NBA Rumor: Draft Lottery

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“We’re going to get this ball rolling,” said Jamin Dershowitz, the NBA’s assistant general counsel, an unintentional pun that kicked off one of the league’s most elaborate—and perhaps a little absurd—postseason events. The NBA draft lottery has been around since 1985, back when David Stern, annoyed at a handful of teams openly losing to secure a better place in the draft order, pushed through a new system. It has evolved since then, from envelopes to ping pong balls, weighted odds to flatter ones, but for nearly four decades the lottery has been a big night on the NBA calendar.

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Here’s how it works: Fourteen ping pong balls are slid into a plastic container and sent into motion by air pumped through the bottom. The balls—each one weighed, measured and certified by SmartPlay, a lottery integrity company and sealed in a zip tied case—are inserted one at a time by Peter Rosenbaum, a partner at Ernst & Young. There are 1,001 possible four-digit combinations, with the three teams with the worst record—Orlando, Houston and Detroit—getting 140 apiece. The drawing itself is carefully curated: each ball is vacuumed out at precise ten-second intervals, prompted by an NBA official standing on the opposite side of the room—with his back turned.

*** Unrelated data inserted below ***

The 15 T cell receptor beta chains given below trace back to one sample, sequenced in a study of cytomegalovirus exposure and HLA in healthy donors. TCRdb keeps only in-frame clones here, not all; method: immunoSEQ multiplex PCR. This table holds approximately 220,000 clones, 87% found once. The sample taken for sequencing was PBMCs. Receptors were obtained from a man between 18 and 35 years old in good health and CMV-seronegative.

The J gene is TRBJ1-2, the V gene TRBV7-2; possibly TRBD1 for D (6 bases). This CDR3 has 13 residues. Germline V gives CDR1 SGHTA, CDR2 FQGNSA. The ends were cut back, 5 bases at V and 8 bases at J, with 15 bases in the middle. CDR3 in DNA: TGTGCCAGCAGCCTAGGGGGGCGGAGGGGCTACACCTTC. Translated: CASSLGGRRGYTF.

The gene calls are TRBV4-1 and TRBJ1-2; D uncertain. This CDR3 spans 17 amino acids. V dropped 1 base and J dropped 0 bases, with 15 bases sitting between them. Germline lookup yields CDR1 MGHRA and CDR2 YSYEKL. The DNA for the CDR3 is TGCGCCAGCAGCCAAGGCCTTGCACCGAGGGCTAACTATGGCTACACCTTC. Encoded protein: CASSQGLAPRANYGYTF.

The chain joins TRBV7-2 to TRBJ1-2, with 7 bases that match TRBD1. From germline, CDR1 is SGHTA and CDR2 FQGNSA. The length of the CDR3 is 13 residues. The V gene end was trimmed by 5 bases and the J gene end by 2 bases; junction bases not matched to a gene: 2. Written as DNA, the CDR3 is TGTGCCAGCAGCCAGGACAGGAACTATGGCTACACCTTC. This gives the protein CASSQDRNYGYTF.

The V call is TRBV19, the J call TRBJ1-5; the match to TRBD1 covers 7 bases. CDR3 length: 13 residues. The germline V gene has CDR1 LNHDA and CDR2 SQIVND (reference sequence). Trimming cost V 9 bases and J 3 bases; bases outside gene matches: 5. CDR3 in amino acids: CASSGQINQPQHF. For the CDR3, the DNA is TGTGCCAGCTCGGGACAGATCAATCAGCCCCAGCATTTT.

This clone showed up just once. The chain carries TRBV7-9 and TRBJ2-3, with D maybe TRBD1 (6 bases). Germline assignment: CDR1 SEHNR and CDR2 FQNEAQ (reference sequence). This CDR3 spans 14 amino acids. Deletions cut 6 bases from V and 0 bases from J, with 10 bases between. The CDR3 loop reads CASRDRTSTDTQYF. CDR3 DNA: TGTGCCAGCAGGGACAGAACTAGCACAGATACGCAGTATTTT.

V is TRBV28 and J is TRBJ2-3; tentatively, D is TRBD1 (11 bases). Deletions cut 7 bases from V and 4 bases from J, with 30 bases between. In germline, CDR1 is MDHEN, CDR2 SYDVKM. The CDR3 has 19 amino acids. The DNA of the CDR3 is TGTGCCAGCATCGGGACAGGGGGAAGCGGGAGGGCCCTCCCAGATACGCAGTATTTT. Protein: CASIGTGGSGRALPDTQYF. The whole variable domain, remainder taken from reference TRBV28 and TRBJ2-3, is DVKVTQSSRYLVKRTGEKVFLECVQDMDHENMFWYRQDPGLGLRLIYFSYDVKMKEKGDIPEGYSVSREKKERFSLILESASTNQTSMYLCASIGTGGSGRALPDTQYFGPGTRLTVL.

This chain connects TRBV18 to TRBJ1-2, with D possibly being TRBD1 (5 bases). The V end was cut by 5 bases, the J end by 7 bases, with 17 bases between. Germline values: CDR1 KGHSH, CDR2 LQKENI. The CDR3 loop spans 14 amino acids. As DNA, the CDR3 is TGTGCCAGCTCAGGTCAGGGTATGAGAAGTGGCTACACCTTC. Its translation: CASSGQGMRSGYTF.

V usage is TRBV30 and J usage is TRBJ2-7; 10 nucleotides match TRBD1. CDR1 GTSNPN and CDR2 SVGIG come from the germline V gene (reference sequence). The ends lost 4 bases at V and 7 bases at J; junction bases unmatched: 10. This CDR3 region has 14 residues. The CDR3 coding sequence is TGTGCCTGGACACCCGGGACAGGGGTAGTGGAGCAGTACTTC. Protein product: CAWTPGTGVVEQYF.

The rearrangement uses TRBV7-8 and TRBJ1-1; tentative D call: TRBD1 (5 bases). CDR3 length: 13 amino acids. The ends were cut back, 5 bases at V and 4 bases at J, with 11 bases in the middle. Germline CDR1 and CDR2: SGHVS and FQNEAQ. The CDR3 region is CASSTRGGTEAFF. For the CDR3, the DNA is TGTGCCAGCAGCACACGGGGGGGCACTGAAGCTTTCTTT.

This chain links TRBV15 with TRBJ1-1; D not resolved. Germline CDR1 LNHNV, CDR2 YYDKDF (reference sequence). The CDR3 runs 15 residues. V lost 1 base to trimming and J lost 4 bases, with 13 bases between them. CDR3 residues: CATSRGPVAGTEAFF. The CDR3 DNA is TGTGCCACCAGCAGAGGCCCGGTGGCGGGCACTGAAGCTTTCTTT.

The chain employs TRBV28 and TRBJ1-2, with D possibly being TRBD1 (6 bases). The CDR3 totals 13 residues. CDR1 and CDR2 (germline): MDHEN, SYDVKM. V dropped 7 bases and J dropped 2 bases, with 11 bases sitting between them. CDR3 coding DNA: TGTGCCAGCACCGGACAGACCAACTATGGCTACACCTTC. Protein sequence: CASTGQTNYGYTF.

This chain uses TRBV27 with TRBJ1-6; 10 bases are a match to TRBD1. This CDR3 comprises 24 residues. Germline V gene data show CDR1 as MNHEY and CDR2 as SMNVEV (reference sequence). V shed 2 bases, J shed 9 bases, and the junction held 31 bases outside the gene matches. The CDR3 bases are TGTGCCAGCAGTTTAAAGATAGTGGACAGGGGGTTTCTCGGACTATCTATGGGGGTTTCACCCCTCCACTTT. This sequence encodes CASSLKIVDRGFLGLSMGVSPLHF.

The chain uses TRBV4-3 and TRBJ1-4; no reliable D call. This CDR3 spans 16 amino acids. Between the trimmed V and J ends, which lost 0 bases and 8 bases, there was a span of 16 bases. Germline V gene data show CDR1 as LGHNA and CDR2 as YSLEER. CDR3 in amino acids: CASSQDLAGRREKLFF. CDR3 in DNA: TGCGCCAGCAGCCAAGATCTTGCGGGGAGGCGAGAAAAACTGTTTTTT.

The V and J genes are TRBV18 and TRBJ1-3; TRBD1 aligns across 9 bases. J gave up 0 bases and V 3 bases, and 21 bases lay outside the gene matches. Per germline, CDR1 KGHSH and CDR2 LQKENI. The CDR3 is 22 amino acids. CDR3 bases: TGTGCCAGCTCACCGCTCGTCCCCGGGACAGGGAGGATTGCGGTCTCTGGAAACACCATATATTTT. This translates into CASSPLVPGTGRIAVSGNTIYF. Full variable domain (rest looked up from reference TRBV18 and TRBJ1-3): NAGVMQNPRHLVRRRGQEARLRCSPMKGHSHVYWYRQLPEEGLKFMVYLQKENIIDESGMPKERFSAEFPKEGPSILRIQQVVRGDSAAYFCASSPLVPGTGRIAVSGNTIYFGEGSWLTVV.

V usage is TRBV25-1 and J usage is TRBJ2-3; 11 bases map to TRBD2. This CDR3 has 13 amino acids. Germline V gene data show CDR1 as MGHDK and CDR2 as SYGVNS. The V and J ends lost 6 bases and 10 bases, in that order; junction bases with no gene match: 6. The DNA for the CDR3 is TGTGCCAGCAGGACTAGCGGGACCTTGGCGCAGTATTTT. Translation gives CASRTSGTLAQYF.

It’s just after 5:30 CT when the doors to the drawing room, located this year inside the McCormack Place Convention Center are flung open. Each team sends in one representative. They range from high ranking executives (New Orleans’s David Griffin, Washington’s Tommy Sheppard) to behind the scenes staffers (Clay Allen, the Rockets General Counsel, John Kehriotis, one of Sacramento’s minority owners). For years the NBA has allowed a few members of the media—SI was one of them—in to observe. Electronic devices, from cell phones to digital recorders, are checked at the door. Byron Spruell, the president of league operations, emcees the event, which is overseen by members of NBA security.